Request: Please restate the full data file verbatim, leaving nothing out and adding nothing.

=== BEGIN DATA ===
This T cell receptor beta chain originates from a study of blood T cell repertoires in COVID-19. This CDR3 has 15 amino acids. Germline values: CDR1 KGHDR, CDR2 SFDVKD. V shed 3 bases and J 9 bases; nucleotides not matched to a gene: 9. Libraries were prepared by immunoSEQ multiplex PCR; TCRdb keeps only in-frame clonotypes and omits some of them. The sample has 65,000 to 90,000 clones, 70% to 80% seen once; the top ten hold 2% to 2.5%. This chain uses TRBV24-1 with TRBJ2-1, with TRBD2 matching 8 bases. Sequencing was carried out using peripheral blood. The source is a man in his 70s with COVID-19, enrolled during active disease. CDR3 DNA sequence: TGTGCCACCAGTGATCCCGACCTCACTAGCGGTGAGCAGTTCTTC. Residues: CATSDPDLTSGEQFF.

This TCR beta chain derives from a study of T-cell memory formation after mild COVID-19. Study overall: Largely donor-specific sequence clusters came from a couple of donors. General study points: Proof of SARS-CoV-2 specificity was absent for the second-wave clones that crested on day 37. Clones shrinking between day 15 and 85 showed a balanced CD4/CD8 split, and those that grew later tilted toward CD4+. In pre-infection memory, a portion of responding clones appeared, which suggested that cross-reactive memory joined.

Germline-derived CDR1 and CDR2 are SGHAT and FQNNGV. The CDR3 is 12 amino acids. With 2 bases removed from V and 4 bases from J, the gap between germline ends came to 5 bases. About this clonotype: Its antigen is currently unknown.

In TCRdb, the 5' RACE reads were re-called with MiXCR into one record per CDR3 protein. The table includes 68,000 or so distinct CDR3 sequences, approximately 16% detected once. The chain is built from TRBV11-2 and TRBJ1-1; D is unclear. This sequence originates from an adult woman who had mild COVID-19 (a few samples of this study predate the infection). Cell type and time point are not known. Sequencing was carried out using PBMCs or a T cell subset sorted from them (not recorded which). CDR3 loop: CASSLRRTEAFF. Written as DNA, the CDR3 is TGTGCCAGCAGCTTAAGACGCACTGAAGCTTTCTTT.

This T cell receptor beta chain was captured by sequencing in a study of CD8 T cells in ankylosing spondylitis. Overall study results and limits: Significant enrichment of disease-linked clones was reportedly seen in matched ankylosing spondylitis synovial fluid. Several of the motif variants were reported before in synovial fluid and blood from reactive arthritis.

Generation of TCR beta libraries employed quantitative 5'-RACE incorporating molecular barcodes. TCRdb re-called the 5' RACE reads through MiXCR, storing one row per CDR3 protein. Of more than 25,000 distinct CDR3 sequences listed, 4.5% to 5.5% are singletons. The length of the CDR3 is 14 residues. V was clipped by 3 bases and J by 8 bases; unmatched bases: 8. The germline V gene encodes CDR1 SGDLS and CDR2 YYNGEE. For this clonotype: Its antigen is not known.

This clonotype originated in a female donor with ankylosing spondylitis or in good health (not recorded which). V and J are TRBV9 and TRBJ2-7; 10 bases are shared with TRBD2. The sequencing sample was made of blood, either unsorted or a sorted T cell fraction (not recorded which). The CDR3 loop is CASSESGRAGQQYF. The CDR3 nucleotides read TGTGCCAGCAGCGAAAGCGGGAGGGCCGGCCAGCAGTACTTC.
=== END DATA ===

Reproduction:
This T cell receptor beta chain originates from a study of blood T cell repertoires in COVID-19. This CDR3 has 15 amino acids. Germline values: CDR1 KGHDR, CDR2 SFDVKD. V shed 3 bases and J 9 bases; nucleotides not matched to a gene: 9. Libraries were prepared by immunoSEQ multiplex PCR; TCRdb keeps only in-frame clonotypes and omits some of them. The sample has 65,000 to 90,000 clones, 70% to 80% seen once; the top ten hold 2% to 2.5%. This chain uses TRBV24-1 with TRBJ2-1, with TRBD2 matching 8 bases. Sequencing was carried out using peripheral blood. The source is a man in his 70s with COVID-19, enrolled during active disease. CDR3 DNA sequence: TGTGCCACCAGTGATCCCGACCTCACTAGCGGTGAGCAGTTCTTC. Residues: CATSDPDLTSGEQFF.

This TCR beta chain derives from a study of T-cell memory formation after mild COVID-19. Study overall: Largely donor-specific sequence clusters came from a couple of donors. General study points: Proof of SARS-CoV-2 specificity was absent for the second-wave clones that crested on day 37. Clones shrinking between day 15 and 85 showed a balanced CD4/CD8 split, and those that grew later tilted toward CD4+. In pre-infection memory, a portion of responding clones appeared, which suggested that cross-reactive memory joined.

Germline-derived CDR1 and CDR2 are SGHAT and FQNNGV. The CDR3 is 12 amino acids. With 2 bases removed from V and 4 bases from J, the gap between germline ends came to 5 bases. About this clonotype: Its antigen is currently unknown.

In TCRdb, the 5' RACE reads were re-called with MiXCR into one record per CDR3 protein. The table includes 68,000 or so distinct CDR3 sequences, approximately 16% detected once. The chain is built from TRBV11-2 and TRBJ1-1; D is unclear. This sequence originates from an adult woman who had mild COVID-19 (a few samples of this study predate the infection). Cell type and time point are not known. Sequencing was carried out using PBMCs or a T cell subset sorted from them (not recorded which). CDR3 loop: CASSLRRTEAFF. Written as DNA, the CDR3 is TGTGCCAGCAGCTTAAGACGCACTGAAGCTTTCTTT.

This T cell receptor beta chain was captured by sequencing in a study of CD8 T cells in ankylosing spondylitis. Overall study results and limits: Significant enrichment of disease-linked clones was reportedly seen in matched ankylosing spondylitis synovial fluid. Several of the motif variants were reported before in synovial fluid and blood from reactive arthritis.

Generation of TCR beta libraries employed quantitative 5'-RACE incorporating molecular barcodes. TCRdb re-called the 5' RACE reads through MiXCR, storing one row per CDR3 protein. Of more than 25,000 distinct CDR3 sequences listed, 4.5% to 5.5% are singletons. The length of the CDR3 is 14 residues. V was clipped by 3 bases and J by 8 bases; unmatched bases: 8. The germline V gene encodes CDR1 SGDLS and CDR2 YYNGEE. For this clonotype: Its antigen is not known.

This clonotype originated in a female donor with ankylosing spondylitis or in good health (not recorded which). V and J are TRBV9 and TRBJ2-7; 10 bases are shared with TRBD2. The sequencing sample was made of blood, either unsorted or a sorted T cell fraction (not recorded which). The CDR3 loop is CASSESGRAGQQYF. The CDR3 nucleotides read TGTGCCAGCAGCGAAAGCGGGAGGGCCGGCCAGCAGTACTTC.